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Four key considerations when moving to public cloud

27 April 2021 by Laura Valentine

migration considerationsWith the pandemic forcing organisations to preserve cash, optimise IT costs, and find secure ways to enable remote working, IT teams everywhere have been turning to cloud. It’s a trend that’s set to continue, with nearly 70% of organisations looking to increase their cloud spending this year.

It comes as no surprise though, as switching to a public cloud platform offers innumerable and well publicised benefits to businesses – from increased security and resilience, to scaling capabilities and improved cost management. 

But the adoption process can be complex, and without a long-term business strategy in place to support it, you may find yourself in a predicament with a migration that negatively impacts your business – as many organisations discovered during the pandemic when forced to switch to cloud solutions practically overnight. 

So, to prevent you from making the same mistakes, here are four key considerations to bear in mind before investing in public cloud.

1. Understand how your business (and employees) will work in the future

Remote working is not going away. In fact, the move to remote working will be permanent in some form or another for at least 74% of organisations.

That means, rather than thinking about how your employees are working now, you need to think about how they’ll work in the future – whether remotely, in-office, or a hybrid of the two – and build your IT infrastructure around that. 

For instance, you might look to invest in a cloud-hosted remote desktop and cybersecurity management solution as part of your cloud strategy.

Whatever you decide, getting your senior leadership on board early in the process is vital to creating a viable, long-term IT infrastructure that can be scaled as your business grows.

2. Identify how public cloud can support and secure your working model

Once you understand the direction of the business – and how public cloud can help you get there – security should be your first consideration.

You need to understand the different types of data in your business, how sensitive that data is, and whether an out-of-the-box public cloud security package meets your security requirements, and those of your clients.

When working with hyperscaler partners, such as AWS or Azure, consider the shared responsibility model. You and your cloud provider are responsible for different aspects of security in the cloud, and the exact breakdown of this varies from provider to provider. It’s important to understand which responsibilities fall under your remit, so you can remain proactive when it comes to solving security challenges.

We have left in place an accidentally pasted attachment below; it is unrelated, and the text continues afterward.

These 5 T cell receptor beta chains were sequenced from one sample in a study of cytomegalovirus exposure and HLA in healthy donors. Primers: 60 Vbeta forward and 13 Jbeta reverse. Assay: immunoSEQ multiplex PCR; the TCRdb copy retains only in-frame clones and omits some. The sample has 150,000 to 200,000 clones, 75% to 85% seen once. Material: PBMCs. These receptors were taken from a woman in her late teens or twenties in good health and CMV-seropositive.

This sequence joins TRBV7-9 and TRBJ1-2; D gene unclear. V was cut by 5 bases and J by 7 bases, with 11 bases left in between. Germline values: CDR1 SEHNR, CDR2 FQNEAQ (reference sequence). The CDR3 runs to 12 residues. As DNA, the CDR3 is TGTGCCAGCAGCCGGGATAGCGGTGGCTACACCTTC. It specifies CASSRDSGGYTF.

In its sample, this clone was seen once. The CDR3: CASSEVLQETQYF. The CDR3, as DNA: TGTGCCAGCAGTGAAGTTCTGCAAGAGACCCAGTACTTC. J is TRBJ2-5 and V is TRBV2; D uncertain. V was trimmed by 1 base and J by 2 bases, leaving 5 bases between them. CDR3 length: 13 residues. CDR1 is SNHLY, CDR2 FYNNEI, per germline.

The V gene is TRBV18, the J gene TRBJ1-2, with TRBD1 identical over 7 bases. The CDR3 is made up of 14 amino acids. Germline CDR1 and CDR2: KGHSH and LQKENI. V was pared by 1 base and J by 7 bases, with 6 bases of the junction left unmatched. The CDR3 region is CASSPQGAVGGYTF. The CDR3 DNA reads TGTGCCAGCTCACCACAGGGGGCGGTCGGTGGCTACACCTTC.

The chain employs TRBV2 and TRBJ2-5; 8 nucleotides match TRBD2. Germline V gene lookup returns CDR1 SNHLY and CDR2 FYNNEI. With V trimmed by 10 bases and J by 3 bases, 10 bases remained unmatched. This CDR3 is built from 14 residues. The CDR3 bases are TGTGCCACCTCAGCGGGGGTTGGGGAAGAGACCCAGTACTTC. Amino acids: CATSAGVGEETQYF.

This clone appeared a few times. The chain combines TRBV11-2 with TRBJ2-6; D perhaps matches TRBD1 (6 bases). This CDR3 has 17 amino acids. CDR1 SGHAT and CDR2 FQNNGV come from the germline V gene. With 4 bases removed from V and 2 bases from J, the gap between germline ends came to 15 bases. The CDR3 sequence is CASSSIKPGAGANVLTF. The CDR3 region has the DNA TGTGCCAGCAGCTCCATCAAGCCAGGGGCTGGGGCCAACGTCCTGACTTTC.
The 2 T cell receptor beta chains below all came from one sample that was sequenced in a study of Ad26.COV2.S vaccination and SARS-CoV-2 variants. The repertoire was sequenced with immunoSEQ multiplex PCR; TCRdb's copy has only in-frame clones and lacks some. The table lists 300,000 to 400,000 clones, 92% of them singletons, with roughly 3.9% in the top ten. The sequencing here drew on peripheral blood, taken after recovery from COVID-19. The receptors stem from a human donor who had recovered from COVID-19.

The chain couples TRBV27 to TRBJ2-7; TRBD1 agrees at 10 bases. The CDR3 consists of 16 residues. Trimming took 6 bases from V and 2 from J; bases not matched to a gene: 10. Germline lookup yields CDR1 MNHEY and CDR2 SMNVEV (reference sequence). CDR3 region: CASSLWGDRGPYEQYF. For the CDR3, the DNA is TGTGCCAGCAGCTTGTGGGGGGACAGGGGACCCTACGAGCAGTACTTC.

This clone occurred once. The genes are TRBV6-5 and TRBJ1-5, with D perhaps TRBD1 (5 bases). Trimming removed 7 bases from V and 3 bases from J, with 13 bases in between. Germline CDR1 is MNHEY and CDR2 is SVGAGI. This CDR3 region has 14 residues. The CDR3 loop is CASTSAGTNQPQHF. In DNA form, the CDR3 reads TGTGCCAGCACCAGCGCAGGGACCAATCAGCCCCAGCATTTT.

If an out-of-the-box security package isn’t right for your business, you may need to bolster security either on-prem or on the cloud for particularly sensitive data. To make that happen, you’ll need a security expert in-house – or you can turn to a managed service provider (MSP) like UKFast to tailor your cloud solution to meet your needs.

3. Calculate public cloud ROI and TCO

Armed with information about your future working model – and how public cloud can keep your data secure – you need to plan for real-world implementation.

This is where you factor in the total cost of ownership (TCO) associated with your new cloud technology, and your return on investment (ROI) of the cost savings from investing in the cloud.

Before calculating the ROI, you need to identify your TCO. This means defining your workloads and calculating their operational costs, such as your on-prem servers, database and storage infrastructure, and network bandwidth.

Once you have a better understanding of the TCO, you’re ready to estimate the ROI and find out what returns you can expect – not only within the year, but also how your continued annual savings on infrastructure and IT operations could grow over time.

4. Identify if you have the resources and knowledge to go it alone

Your public cloud requirements will vary depending on the scale and scope of your migration, and who will be managing the cloud during and after migration.

If you’re wanting to keep it all in-house, bear in mind that by sticking with existing teams with limited knowledge, organisations can face a delayed migration that’s not only costly in the long run but also leaves your data open to major security risks. 

If you do plan to manage everything yourself, you’ll need to invest in upskilling your team or hire qualified people to effectively manage the shift. This approach will almost certainly take a lot of time, expense and effort which may better serve you elsewhere.

Choosing an external cloud partner with the expertise to support you through the process can be significantly easier and more cost effective. Your choice of partner plays a huge role in the success of your migration. Look for a provider who will essentially act as an extension of your IT team, bringing cloud expertise to support and protect your business data, while guiding you every step of the way in your migration process. 

To find out how UKFast can be that partner, read our guide to public cloud migration. 

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